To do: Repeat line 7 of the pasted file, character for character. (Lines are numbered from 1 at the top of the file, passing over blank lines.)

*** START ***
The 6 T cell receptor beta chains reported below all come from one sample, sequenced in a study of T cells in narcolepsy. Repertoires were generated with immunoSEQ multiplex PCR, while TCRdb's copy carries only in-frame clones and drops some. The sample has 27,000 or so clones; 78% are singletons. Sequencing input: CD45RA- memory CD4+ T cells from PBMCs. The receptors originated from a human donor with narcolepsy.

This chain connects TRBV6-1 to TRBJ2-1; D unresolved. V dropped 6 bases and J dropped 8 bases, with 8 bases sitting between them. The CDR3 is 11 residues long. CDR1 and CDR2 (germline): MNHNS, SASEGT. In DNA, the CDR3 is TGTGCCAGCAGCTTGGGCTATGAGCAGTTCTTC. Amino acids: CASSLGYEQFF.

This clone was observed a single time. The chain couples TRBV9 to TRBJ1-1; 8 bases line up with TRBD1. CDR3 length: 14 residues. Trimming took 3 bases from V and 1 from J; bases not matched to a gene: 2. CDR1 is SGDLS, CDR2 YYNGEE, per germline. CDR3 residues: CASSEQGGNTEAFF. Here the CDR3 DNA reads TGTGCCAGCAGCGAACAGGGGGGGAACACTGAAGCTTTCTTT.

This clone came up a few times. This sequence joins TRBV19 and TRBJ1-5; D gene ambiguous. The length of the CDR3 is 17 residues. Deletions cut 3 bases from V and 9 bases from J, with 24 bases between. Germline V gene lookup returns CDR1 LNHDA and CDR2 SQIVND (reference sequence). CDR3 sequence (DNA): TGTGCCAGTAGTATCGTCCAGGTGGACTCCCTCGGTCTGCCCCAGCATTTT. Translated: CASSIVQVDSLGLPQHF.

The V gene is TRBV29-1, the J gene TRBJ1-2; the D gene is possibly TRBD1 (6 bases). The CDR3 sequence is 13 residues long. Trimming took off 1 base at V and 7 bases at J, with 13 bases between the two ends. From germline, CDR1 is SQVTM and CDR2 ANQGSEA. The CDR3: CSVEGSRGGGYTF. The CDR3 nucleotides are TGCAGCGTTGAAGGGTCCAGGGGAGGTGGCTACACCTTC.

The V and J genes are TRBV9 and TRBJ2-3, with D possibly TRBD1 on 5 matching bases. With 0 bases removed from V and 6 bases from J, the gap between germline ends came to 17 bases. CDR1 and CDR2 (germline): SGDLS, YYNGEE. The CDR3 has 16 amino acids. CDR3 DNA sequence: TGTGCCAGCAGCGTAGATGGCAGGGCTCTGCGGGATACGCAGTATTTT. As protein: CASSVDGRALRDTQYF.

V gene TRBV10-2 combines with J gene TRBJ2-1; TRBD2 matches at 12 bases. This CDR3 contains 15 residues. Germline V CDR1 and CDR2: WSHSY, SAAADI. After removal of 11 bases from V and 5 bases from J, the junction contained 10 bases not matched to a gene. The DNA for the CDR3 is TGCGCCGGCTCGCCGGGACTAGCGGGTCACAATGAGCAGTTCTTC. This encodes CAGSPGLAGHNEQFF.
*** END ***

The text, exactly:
V gene TRBV10-2 combines with J gene TRBJ2-1; TRBD2 matches at 12 bases. This CDR3 contains 15 residues. Germline V CDR1 and CDR2: WSHSY, SAAADI. After removal of 11 bases from V and 5 bases from J, the junction contained 10 bases not matched to a gene. The DNA for the CDR3 is TGCGCCGGCTCGCCGGGACTAGCGGGTCACAATGAGCAGTTCTTC. This encodes CAGSPGLAGHNEQFF.